// http://www.flickr.com/groups/api/discuss/72157616713786392/
    alphabet = alphabet || '123456789abcdefghijkmnopqrstuvwxyzABCDEFGHJKLMNPQRSTUVWXYZ';
    var base_count = alphabet.length;
    var encoded = '';
    while (num >= base_count) {
        var div = num/base_count;
        var mod = (num-(base_count*intval(div)));
        encoded = alphabet.charAt(mod) + encoded;
        num = intval(div);
    if (num) encoded = alphabet.charAt(num) + encoded;
    return encoded;

Note that the default alphabet differs slightly from honest-to-goodness base58 encoding, omitting certain characters that are confusing in URLs (0 and O, I and l, etc.).

Assuming you’ve already fetched a Flickr photo ID, generating a short URL is now as simple as this:

var shortURL = 'http://flic.kr/p/' + base_encode(4379822687);
// Should alert 'http://flic.kr/p/7F2JGg'

That’s all there is to it. Reversing the process is a bit trickier (you need to fetch the author’s name), but this Flickr discussion should get you started.

Want a JavaScript file with intval, baseencode, basedecode and a few helper functions ready and raring to go? You’re one lucky son of a gun:

Download flickr-shorturl.js 1.0

How WordPress 3.0 will rock your portfolio

I couldn’t be happier that my WordCamp Portland 2009 presentation, WordPress-Powered Portfolios, will likely have the shortest shelf life of any presentation I’ve given. It’s a testament to the WordPress team (and open source projects in general) that the “hacks” I proposed only months ago have already blossomed into honest-to-goodness features.

In December, WordPress 2.9 introduced support for post thumbnails, eliminating the need for my custom meta hack. WordPress 3.0 (which should be released around May) will solve the problem of secluding portfolio content from your blog with the introduction of custom post types.

Instead of corralling your portfolio content with tools like “category excluders” or relying solely on nested pages (as I suggested), you’ll soon be able to create a custom “portfolio” post type in a supported and predictable fashion.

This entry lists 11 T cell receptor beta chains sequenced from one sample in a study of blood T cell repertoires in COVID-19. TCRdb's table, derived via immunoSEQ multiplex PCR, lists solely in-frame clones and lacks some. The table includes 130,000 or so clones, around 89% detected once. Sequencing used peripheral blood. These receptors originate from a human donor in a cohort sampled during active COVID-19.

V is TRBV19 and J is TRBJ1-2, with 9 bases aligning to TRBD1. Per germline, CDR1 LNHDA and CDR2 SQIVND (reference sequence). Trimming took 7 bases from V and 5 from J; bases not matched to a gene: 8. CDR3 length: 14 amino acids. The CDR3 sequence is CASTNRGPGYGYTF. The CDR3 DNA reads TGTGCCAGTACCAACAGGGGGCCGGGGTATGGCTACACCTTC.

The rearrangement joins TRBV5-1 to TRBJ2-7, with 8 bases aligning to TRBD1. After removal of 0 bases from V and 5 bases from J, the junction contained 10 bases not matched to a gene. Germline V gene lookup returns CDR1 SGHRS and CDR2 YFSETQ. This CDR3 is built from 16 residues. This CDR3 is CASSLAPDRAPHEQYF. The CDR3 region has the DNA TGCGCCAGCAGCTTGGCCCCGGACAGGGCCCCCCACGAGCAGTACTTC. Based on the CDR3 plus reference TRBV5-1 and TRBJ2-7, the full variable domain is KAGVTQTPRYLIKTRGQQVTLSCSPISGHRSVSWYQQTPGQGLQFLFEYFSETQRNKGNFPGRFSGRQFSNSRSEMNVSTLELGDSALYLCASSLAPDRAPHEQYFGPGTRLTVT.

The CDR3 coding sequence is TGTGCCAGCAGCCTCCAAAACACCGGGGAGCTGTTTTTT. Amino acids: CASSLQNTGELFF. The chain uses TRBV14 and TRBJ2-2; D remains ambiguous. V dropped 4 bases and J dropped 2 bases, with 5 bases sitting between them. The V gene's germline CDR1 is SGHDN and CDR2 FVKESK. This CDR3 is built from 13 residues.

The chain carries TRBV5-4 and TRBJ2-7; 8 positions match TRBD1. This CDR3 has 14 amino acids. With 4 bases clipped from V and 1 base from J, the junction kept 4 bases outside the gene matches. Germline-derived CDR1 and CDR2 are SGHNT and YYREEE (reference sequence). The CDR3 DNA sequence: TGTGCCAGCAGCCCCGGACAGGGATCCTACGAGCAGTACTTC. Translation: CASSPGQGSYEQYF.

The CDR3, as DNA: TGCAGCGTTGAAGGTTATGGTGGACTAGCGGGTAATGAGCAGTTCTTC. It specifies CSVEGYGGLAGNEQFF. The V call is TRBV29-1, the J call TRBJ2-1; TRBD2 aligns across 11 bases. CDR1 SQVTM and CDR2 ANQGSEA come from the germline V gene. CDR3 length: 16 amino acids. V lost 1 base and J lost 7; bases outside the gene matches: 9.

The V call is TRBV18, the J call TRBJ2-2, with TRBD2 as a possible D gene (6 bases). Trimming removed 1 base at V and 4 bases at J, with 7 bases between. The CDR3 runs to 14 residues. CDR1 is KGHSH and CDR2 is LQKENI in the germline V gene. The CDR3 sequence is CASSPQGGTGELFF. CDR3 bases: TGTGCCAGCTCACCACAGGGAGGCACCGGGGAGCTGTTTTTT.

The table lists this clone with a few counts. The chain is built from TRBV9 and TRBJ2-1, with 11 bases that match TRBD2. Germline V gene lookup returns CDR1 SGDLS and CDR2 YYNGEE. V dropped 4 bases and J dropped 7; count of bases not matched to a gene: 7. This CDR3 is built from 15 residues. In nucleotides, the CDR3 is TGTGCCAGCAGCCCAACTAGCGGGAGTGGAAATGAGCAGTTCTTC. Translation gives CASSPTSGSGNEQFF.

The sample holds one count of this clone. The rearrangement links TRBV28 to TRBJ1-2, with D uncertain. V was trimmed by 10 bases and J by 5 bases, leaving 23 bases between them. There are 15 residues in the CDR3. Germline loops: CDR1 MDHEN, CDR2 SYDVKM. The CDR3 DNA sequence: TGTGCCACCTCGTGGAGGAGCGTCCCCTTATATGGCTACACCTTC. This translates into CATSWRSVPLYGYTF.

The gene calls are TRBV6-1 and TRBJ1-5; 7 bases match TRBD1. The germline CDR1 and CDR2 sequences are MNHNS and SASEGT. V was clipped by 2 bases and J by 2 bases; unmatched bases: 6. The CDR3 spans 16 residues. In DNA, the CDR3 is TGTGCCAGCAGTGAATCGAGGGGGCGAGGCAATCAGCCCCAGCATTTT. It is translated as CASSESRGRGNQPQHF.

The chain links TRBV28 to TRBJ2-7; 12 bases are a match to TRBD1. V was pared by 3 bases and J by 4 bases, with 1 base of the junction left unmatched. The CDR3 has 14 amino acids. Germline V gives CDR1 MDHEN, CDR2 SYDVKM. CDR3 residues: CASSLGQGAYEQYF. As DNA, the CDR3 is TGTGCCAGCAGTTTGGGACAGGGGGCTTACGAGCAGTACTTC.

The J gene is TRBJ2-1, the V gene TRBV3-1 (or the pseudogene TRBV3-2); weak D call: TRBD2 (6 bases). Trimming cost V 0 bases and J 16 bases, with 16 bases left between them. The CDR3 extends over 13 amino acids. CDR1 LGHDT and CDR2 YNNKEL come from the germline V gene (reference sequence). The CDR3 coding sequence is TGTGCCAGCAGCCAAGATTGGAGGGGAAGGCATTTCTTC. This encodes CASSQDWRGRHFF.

As Frank Bültge details on the WP Engineer blog, adding a whole new section to your WordPress sidebar will be a straightforward and extremely flexible process you can bake right into your theme. No crazy plugins or hackery required!

This change is exciting not only for the impact it will have on  sites like my own, but because it increases WordPress’ prospects as a hardy CMS solution.

All that’s left to render my presentation completely obsolete is a more robust and customizable gallery solution. I’ll be crossing my fingers.

Ring in the new year with a little PHP

I think this has happened to every web developer at one point or another: You complete and launch a site, revel in it’s glory, January 1st passes you by and suddenly, embarrassingly, the site proudly proclaims the previous year in the footer!

Ack! How’d you miss that? So unprofessional.

Many of you have probably used the following solution to combat this troublesome oversight:

<?php echo date('Y'); ?>

In PHP, this displays the current year. But what if you want to intelligently display a span of time, regardless if your project launched this year or five years ago?

Here’s a fun little function my good friend (and ace developer) Peter Wooley showed me some time ago:

function copyrightYear($start,$between='-',$echo=true) {
    $current = date('Y');
    $result = $current > $start ? $start.$between.$current : $start;
    if ($echo) echo $result;
    return $result;

The first attribute ($start) is the launch date of your site, the first year of the date span. $between is what goes between the start and end year (when applicable). If you set $echo to false, the value will be returned instead of echoed.

So if your site debuted in 2009, you would use the following:

<?php copyrightYear(2009); ?>

If the year is 2009, it will echo ‘2009’. In 2010, it will echo ‘2009-2010’.

Now sit back and rest easy next New Year’s Day knowing your footers shan’t go out of date again!